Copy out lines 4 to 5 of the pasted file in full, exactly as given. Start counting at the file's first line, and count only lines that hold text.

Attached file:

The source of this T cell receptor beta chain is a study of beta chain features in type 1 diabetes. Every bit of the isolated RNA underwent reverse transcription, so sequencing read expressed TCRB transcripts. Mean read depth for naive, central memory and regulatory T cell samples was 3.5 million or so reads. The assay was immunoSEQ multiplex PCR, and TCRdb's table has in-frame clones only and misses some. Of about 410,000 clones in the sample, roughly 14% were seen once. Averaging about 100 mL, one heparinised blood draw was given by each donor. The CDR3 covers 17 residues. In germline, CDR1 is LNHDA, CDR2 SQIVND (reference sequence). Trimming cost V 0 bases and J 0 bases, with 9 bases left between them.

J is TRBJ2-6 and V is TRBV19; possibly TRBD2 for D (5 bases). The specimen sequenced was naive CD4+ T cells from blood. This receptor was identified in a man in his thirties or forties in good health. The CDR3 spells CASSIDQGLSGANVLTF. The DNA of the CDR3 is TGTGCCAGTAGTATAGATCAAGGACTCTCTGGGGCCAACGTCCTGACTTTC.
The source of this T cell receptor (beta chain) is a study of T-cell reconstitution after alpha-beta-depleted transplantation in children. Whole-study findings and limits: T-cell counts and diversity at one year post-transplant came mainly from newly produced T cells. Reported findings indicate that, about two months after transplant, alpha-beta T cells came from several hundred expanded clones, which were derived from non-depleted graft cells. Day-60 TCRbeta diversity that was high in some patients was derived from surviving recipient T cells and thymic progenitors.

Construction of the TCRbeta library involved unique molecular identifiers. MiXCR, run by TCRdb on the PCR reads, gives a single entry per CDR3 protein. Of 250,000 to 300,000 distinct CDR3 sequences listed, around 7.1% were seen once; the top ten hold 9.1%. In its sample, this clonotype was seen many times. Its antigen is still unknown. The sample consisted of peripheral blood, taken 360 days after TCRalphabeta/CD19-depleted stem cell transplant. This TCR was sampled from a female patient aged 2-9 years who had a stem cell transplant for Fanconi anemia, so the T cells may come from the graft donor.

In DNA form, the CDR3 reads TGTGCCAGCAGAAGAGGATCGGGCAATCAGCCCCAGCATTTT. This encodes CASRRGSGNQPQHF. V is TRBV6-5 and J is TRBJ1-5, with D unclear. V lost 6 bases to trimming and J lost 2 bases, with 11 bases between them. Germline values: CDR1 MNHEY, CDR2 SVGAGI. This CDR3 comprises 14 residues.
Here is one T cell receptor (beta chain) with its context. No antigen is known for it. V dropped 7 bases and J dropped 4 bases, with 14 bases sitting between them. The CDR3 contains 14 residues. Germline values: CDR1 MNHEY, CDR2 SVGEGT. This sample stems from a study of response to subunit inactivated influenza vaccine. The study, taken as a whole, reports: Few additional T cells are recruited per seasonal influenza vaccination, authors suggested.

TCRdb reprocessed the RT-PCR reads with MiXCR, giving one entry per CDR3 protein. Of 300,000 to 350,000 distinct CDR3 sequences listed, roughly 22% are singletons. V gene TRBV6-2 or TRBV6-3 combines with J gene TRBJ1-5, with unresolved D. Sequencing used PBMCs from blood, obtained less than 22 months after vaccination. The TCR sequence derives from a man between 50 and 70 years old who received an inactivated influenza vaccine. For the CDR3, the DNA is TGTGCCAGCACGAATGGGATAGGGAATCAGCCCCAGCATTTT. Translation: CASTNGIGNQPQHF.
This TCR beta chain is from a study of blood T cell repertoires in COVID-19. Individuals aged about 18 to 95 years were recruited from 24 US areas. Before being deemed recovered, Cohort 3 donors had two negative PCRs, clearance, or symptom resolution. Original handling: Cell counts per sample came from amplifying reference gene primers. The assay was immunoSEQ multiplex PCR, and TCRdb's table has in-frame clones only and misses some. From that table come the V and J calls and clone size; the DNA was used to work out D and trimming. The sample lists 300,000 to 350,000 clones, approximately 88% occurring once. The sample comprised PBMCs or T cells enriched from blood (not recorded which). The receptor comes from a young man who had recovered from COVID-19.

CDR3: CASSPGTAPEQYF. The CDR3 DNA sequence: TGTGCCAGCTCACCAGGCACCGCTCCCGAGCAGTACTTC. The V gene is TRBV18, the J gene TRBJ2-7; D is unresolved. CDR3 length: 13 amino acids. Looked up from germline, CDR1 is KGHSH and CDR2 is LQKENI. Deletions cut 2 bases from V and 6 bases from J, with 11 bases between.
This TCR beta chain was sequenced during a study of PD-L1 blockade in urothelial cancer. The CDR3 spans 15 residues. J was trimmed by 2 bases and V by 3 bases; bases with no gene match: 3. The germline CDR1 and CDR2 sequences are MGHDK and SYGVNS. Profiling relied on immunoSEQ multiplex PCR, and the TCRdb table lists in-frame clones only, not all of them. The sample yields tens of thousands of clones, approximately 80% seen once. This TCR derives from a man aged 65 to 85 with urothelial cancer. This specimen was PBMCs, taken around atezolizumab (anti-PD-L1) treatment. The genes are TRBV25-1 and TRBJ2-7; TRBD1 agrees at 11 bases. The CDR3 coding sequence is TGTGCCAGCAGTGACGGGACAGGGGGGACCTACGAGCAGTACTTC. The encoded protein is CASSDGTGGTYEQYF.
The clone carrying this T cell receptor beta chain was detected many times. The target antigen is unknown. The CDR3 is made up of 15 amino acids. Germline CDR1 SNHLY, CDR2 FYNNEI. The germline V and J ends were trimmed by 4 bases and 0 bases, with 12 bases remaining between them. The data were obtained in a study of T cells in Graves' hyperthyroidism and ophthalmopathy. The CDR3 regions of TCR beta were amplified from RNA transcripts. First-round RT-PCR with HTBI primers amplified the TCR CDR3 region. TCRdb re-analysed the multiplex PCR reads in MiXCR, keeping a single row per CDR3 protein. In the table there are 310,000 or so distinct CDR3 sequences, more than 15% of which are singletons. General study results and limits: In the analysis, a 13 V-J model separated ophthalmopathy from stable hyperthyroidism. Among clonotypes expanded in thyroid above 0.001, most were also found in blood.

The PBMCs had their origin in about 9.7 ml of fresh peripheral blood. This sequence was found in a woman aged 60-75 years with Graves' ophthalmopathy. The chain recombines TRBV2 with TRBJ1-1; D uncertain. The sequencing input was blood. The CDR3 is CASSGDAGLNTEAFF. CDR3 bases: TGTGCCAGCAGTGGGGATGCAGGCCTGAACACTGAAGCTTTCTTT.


Construction of the TCRbeta library involved unique molecular identifiers. MiXCR, run by TCRdb on the PCR reads, gives a single entry per CDR3 protein. Of 250,000 to 300,000 distinct CDR3 sequences listed, around 7.1% were seen once; the top ten hold 9.1%. In its sample, this clonotype was seen many times. Its antigen is still unknown. The sample consisted of peripheral blood, taken 360 days after TCRalphabeta/CD19-depleted stem cell transplant. This TCR was sampled from a female patient aged 2-9 years who had a stem cell transplant for Fanconi anemia, so the T cells may come from the graft donor.

In DNA form, the CDR3 reads TGTGCCAGCAGAAGAGGATCGGGCAATCAGCCCCAGCATTTT. This encodes CASRRGSGNQPQHF. V is TRBV6-5 and J is TRBJ1-5, with D unclear. V lost 6 bases to trimming and J lost 2 bases, with 11 bases between them. Germline values: CDR1 MNHEY, CDR2 SVGAGI. This CDR3 comprises 14 residues.